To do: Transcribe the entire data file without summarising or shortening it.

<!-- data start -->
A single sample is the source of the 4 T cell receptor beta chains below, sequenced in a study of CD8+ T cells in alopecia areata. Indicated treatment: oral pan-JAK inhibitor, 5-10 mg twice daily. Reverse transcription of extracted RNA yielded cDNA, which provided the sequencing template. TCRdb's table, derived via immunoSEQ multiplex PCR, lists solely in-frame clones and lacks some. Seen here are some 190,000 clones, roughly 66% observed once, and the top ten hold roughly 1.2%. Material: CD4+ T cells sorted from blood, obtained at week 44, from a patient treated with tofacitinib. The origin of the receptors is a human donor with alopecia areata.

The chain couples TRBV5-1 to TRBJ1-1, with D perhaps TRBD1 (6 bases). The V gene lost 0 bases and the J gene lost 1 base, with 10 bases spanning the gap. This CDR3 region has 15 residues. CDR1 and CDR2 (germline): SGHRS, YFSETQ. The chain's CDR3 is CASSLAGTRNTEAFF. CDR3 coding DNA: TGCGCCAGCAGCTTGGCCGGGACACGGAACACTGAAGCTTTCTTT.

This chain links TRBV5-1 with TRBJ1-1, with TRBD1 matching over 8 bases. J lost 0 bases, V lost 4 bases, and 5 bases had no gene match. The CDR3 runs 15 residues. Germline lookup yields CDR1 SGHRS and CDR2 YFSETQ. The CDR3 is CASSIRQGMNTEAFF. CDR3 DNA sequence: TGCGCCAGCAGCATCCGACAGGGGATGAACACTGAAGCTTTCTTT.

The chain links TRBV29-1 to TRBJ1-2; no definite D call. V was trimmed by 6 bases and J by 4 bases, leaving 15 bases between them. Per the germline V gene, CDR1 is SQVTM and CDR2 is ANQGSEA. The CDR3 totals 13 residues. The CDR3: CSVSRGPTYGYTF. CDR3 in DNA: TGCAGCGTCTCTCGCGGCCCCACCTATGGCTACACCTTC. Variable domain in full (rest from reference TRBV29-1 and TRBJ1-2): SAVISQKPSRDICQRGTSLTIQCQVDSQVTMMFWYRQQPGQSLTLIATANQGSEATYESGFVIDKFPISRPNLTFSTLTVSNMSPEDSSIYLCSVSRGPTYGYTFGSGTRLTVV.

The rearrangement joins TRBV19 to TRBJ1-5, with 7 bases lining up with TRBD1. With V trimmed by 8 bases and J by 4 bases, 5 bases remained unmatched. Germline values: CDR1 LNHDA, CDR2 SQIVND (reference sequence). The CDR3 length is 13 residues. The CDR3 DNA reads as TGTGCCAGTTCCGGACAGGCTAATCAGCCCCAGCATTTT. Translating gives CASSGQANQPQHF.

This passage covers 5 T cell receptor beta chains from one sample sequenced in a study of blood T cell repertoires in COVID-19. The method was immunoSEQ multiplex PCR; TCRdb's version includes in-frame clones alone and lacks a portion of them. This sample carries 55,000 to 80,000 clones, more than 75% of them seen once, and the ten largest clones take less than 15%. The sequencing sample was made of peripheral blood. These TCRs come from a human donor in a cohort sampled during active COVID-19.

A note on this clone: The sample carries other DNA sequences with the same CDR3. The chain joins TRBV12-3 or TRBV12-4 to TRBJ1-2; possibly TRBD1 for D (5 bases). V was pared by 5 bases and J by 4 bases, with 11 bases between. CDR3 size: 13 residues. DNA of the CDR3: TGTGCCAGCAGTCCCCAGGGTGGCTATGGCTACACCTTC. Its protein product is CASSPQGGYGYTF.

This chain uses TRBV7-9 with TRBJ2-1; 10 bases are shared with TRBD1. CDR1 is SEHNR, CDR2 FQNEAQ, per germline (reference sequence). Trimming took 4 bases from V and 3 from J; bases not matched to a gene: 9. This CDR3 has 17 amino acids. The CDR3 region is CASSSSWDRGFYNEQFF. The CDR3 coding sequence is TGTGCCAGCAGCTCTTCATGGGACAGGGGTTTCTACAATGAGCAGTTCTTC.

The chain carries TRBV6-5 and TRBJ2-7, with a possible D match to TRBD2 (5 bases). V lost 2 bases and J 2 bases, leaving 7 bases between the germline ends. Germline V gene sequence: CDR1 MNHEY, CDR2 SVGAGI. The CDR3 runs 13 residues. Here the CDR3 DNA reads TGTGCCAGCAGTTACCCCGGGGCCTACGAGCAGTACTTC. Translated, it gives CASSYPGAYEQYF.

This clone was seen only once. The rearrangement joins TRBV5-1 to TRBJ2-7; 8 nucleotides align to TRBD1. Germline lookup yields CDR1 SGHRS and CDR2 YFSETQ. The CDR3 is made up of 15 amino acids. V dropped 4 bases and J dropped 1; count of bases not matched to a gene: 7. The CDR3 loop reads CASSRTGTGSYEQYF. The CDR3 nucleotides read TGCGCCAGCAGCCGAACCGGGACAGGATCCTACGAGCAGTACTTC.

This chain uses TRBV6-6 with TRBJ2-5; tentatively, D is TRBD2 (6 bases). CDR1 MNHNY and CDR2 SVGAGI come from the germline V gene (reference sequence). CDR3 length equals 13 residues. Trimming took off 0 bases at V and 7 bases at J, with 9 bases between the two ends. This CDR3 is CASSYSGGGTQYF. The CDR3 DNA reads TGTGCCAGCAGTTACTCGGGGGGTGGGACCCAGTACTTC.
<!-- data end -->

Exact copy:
A single sample is the source of the 4 T cell receptor beta chains below, sequenced in a study of CD8+ T cells in alopecia areata. Indicated treatment: oral pan-JAK inhibitor, 5-10 mg twice daily. Reverse transcription of extracted RNA yielded cDNA, which provided the sequencing template. TCRdb's table, derived via immunoSEQ multiplex PCR, lists solely in-frame clones and lacks some. Seen here are some 190,000 clones, roughly 66% observed once, and the top ten hold roughly 1.2%. Material: CD4+ T cells sorted from blood, obtained at week 44, from a patient treated with tofacitinib. The origin of the receptors is a human donor with alopecia areata.

The chain couples TRBV5-1 to TRBJ1-1, with D perhaps TRBD1 (6 bases). The V gene lost 0 bases and the J gene lost 1 base, with 10 bases spanning the gap. This CDR3 region has 15 residues. CDR1 and CDR2 (germline): SGHRS, YFSETQ. The chain's CDR3 is CASSLAGTRNTEAFF. CDR3 coding DNA: TGCGCCAGCAGCTTGGCCGGGACACGGAACACTGAAGCTTTCTTT.

This chain links TRBV5-1 with TRBJ1-1, with TRBD1 matching over 8 bases. J lost 0 bases, V lost 4 bases, and 5 bases had no gene match. The CDR3 runs 15 residues. Germline lookup yields CDR1 SGHRS and CDR2 YFSETQ. The CDR3 is CASSIRQGMNTEAFF. CDR3 DNA sequence: TGCGCCAGCAGCATCCGACAGGGGATGAACACTGAAGCTTTCTTT.

The chain links TRBV29-1 to TRBJ1-2; no definite D call. V was trimmed by 6 bases and J by 4 bases, leaving 15 bases between them. Per the germline V gene, CDR1 is SQVTM and CDR2 is ANQGSEA. The CDR3 totals 13 residues. The CDR3: CSVSRGPTYGYTF. CDR3 in DNA: TGCAGCGTCTCTCGCGGCCCCACCTATGGCTACACCTTC. Variable domain in full (rest from reference TRBV29-1 and TRBJ1-2): SAVISQKPSRDICQRGTSLTIQCQVDSQVTMMFWYRQQPGQSLTLIATANQGSEATYESGFVIDKFPISRPNLTFSTLTVSNMSPEDSSIYLCSVSRGPTYGYTFGSGTRLTVV.

The rearrangement joins TRBV19 to TRBJ1-5, with 7 bases lining up with TRBD1. With V trimmed by 8 bases and J by 4 bases, 5 bases remained unmatched. Germline values: CDR1 LNHDA, CDR2 SQIVND (reference sequence). The CDR3 length is 13 residues. The CDR3 DNA reads as TGTGCCAGTTCCGGACAGGCTAATCAGCCCCAGCATTTT. Translating gives CASSGQANQPQHF.

This passage covers 5 T cell receptor beta chains from one sample sequenced in a study of blood T cell repertoires in COVID-19. The method was immunoSEQ multiplex PCR; TCRdb's version includes in-frame clones alone and lacks a portion of them. This sample carries 55,000 to 80,000 clones, more than 75% of them seen once, and the ten largest clones take less than 15%. The sequencing sample was made of peripheral blood. These TCRs come from a human donor in a cohort sampled during active COVID-19.

A note on this clone: The sample carries other DNA sequences with the same CDR3. The chain joins TRBV12-3 or TRBV12-4 to TRBJ1-2; possibly TRBD1 for D (5 bases). V was pared by 5 bases and J by 4 bases, with 11 bases between. CDR3 size: 13 residues. DNA of the CDR3: TGTGCCAGCAGTCCCCAGGGTGGCTATGGCTACACCTTC. Its protein product is CASSPQGGYGYTF.

This chain uses TRBV7-9 with TRBJ2-1; 10 bases are shared with TRBD1. CDR1 is SEHNR, CDR2 FQNEAQ, per germline (reference sequence). Trimming took 4 bases from V and 3 from J; bases not matched to a gene: 9. This CDR3 has 17 amino acids. The CDR3 region is CASSSSWDRGFYNEQFF. The CDR3 coding sequence is TGTGCCAGCAGCTCTTCATGGGACAGGGGTTTCTACAATGAGCAGTTCTTC.

The chain carries TRBV6-5 and TRBJ2-7, with a possible D match to TRBD2 (5 bases). V lost 2 bases and J 2 bases, leaving 7 bases between the germline ends. Germline V gene sequence: CDR1 MNHEY, CDR2 SVGAGI. The CDR3 runs 13 residues. Here the CDR3 DNA reads TGTGCCAGCAGTTACCCCGGGGCCTACGAGCAGTACTTC. Translated, it gives CASSYPGAYEQYF.

This clone was seen only once. The rearrangement joins TRBV5-1 to TRBJ2-7; 8 nucleotides align to TRBD1. Germline lookup yields CDR1 SGHRS and CDR2 YFSETQ. The CDR3 is made up of 15 amino acids. V dropped 4 bases and J dropped 1; count of bases not matched to a gene: 7. The CDR3 loop reads CASSRTGTGSYEQYF. The CDR3 nucleotides read TGCGCCAGCAGCCGAACCGGGACAGGATCCTACGAGCAGTACTTC.

This chain uses TRBV6-6 with TRBJ2-5; tentatively, D is TRBD2 (6 bases). CDR1 MNHNY and CDR2 SVGAGI come from the germline V gene (reference sequence). CDR3 length equals 13 residues. Trimming took off 0 bases at V and 7 bases at J, with 9 bases between the two ends. This CDR3 is CASSYSGGGTQYF. The CDR3 DNA reads TGTGCCAGCAGTTACTCGGGGGGTGGGACCCAGTACTTC.